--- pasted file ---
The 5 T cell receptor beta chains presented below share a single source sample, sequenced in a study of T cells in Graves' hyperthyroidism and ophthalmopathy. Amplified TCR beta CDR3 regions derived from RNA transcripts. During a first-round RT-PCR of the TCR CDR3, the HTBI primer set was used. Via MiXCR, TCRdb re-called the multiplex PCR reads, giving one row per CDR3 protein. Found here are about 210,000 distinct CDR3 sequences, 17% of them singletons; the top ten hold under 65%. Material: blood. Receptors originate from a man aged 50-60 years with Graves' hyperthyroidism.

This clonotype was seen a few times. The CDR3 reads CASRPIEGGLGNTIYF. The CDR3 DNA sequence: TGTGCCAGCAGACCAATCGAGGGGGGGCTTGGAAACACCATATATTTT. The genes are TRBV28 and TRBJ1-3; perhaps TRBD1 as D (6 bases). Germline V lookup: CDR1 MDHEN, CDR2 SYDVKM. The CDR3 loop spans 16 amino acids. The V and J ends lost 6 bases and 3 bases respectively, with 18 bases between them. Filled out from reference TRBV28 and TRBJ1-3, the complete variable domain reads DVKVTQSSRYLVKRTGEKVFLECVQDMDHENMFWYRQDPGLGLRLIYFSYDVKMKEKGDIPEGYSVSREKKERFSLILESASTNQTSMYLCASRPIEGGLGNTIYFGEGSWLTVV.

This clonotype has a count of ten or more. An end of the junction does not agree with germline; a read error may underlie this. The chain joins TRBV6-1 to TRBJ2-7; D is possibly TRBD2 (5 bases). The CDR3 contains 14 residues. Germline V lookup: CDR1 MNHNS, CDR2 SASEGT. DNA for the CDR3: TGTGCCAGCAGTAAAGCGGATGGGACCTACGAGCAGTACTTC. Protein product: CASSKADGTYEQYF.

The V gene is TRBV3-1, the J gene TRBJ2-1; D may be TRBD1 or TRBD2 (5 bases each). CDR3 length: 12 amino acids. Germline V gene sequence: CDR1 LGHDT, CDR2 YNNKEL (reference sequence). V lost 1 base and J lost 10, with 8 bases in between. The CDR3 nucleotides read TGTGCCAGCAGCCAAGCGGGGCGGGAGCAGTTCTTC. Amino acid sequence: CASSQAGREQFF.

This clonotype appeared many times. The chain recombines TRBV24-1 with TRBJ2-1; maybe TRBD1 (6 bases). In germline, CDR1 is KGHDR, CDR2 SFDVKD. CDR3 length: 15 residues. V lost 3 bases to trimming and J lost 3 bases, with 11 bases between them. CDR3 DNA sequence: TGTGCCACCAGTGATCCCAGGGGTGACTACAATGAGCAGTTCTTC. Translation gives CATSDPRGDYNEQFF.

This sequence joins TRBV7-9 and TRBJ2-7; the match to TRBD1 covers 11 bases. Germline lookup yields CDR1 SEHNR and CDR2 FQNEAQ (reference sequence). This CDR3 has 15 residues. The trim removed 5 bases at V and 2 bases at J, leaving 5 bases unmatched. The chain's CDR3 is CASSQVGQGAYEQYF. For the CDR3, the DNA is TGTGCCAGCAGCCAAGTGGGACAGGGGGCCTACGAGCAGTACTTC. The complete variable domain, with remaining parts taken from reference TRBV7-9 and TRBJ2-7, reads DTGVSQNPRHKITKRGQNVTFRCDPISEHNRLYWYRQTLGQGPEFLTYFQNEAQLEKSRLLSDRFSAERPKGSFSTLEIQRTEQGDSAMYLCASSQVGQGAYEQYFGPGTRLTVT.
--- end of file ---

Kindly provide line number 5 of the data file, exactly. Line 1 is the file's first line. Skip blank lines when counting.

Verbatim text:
This clonotype appeared many times. The chain recombines TRBV24-1 with TRBJ2-1; maybe TRBD1 (6 bases). In germline, CDR1 is KGHDR, CDR2 SFDVKD. CDR3 length: 15 residues. V lost 3 bases to trimming and J lost 3 bases, with 11 bases between them. CDR3 DNA sequence: TGTGCCACCAGTGATCCCAGGGGTGACTACAATGAGCAGTTCTTC. Translation gives CATSDPRGDYNEQFF.